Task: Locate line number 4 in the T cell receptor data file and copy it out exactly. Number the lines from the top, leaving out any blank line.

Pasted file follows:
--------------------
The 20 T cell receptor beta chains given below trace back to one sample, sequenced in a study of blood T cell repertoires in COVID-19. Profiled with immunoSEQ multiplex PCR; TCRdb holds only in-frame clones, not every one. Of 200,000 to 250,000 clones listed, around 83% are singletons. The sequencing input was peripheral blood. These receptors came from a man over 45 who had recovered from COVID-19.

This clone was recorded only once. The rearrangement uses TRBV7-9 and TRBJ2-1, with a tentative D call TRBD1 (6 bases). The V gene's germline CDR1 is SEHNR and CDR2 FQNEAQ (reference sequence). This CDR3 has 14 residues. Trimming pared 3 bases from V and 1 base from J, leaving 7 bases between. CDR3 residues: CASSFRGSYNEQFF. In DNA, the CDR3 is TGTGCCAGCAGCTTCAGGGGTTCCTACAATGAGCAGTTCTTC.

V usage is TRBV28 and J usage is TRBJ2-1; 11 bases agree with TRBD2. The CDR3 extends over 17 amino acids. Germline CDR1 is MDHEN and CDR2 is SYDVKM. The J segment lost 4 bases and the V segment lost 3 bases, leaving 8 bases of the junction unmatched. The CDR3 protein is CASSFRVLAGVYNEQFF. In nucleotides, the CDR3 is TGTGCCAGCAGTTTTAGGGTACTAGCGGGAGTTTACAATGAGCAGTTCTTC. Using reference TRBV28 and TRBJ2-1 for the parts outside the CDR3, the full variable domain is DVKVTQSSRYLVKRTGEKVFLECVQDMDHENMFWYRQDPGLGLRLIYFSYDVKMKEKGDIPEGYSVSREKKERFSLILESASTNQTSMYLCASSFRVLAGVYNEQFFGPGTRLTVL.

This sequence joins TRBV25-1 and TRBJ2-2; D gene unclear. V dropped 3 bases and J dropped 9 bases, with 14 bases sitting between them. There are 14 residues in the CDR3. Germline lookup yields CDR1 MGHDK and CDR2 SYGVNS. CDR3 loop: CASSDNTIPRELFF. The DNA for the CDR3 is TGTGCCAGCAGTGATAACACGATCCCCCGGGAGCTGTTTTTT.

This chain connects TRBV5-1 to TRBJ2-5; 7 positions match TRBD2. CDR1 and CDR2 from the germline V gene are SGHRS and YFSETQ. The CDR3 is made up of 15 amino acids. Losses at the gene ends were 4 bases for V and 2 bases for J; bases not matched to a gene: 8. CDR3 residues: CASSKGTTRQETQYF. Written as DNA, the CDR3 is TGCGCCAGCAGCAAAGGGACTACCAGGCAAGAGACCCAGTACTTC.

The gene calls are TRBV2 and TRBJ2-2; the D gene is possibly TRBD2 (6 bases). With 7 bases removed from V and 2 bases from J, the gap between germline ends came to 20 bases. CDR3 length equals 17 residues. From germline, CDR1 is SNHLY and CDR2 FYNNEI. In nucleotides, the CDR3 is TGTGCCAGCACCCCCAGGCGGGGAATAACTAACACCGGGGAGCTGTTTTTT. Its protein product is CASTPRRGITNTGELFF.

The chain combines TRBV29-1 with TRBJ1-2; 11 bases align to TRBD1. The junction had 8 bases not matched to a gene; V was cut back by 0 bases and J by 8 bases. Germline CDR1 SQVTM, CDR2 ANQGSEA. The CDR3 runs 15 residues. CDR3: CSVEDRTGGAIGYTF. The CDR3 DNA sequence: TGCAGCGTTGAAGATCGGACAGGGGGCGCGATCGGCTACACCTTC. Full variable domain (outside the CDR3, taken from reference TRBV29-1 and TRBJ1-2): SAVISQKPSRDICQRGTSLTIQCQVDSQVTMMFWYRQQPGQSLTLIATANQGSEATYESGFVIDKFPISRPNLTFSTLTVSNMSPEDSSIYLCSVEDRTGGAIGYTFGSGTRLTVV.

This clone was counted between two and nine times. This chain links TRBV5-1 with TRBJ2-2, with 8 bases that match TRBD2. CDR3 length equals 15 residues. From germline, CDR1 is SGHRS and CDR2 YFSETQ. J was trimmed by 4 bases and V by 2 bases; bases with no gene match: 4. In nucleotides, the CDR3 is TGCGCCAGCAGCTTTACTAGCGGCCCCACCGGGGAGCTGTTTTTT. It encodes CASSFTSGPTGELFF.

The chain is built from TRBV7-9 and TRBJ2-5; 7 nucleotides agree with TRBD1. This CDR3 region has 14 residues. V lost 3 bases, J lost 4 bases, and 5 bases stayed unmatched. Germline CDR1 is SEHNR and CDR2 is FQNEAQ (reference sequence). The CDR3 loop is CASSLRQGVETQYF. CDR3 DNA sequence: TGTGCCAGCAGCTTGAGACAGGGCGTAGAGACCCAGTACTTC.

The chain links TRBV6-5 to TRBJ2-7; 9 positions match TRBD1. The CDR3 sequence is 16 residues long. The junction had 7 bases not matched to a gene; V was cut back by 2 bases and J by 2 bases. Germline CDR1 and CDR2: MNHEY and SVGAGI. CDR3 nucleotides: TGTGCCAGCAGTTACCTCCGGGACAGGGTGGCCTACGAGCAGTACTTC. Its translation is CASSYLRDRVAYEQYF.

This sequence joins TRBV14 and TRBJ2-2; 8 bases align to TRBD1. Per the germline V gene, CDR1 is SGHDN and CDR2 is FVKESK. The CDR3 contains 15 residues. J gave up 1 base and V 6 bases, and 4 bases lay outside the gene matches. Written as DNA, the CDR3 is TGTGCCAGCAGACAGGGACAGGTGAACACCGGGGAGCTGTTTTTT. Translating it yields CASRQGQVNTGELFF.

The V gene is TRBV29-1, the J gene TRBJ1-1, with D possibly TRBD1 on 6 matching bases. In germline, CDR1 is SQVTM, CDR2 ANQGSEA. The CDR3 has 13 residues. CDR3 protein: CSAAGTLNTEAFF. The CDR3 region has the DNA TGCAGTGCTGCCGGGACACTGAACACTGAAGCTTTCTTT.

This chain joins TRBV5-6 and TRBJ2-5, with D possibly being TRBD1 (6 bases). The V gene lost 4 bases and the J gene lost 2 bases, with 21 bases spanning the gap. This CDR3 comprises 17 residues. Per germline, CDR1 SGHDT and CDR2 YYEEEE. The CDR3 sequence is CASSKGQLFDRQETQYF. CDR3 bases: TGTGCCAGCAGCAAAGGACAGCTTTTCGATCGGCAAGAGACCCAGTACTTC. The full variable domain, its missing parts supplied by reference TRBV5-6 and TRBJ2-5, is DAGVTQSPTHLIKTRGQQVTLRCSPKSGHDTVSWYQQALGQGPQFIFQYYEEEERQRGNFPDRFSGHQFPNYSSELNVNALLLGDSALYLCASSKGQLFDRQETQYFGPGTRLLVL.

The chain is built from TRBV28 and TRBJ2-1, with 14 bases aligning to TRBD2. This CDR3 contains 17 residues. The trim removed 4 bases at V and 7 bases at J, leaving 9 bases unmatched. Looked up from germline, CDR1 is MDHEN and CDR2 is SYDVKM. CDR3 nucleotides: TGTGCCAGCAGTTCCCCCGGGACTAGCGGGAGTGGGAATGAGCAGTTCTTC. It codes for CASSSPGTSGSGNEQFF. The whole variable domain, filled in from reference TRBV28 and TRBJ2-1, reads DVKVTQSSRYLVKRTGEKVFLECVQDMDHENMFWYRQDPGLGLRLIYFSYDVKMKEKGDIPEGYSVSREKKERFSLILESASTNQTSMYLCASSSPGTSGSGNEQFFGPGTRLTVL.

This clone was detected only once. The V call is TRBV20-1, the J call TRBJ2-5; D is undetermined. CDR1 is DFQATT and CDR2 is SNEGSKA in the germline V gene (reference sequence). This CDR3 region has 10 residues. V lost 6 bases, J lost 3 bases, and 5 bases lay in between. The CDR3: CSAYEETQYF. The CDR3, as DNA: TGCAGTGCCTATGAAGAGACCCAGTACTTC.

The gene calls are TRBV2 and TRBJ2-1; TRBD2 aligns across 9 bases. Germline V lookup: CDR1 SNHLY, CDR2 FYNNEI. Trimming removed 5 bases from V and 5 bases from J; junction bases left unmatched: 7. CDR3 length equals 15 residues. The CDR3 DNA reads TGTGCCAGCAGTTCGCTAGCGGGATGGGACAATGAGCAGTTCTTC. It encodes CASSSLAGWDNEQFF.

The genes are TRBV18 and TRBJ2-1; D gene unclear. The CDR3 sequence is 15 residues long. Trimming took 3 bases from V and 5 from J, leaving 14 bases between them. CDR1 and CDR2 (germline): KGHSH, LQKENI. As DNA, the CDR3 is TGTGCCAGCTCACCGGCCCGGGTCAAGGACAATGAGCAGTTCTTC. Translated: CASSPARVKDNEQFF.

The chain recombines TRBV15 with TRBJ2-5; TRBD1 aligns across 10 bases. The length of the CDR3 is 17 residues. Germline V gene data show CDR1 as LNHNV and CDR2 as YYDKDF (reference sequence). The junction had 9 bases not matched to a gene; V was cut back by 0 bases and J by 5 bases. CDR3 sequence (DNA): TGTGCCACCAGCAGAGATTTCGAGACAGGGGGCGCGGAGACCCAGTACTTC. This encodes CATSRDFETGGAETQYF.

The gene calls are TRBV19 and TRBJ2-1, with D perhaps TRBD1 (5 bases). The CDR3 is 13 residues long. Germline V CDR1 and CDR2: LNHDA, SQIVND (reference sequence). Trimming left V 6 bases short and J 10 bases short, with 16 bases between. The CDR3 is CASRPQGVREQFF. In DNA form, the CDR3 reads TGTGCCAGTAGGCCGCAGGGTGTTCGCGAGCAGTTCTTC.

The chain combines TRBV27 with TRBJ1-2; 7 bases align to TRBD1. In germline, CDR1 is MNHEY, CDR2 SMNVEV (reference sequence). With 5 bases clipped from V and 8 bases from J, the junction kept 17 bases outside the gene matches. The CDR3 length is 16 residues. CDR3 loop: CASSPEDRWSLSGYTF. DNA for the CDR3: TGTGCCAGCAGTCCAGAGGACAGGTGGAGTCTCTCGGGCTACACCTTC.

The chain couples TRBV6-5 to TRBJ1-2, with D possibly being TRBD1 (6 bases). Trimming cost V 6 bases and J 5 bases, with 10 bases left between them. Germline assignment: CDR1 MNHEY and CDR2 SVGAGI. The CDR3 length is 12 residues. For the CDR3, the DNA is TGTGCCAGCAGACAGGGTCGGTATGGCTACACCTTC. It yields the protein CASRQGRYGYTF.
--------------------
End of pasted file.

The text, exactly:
This sequence joins TRBV25-1 and TRBJ2-2; D gene unclear. V dropped 3 bases and J dropped 9 bases, with 14 bases sitting between them. There are 14 residues in the CDR3. Germline lookup yields CDR1 MGHDK and CDR2 SYGVNS. CDR3 loop: CASSDNTIPRELFF. The DNA for the CDR3 is TGTGCCAGCAGTGATAACACGATCCCCCGGGAGCTGTTTTTT.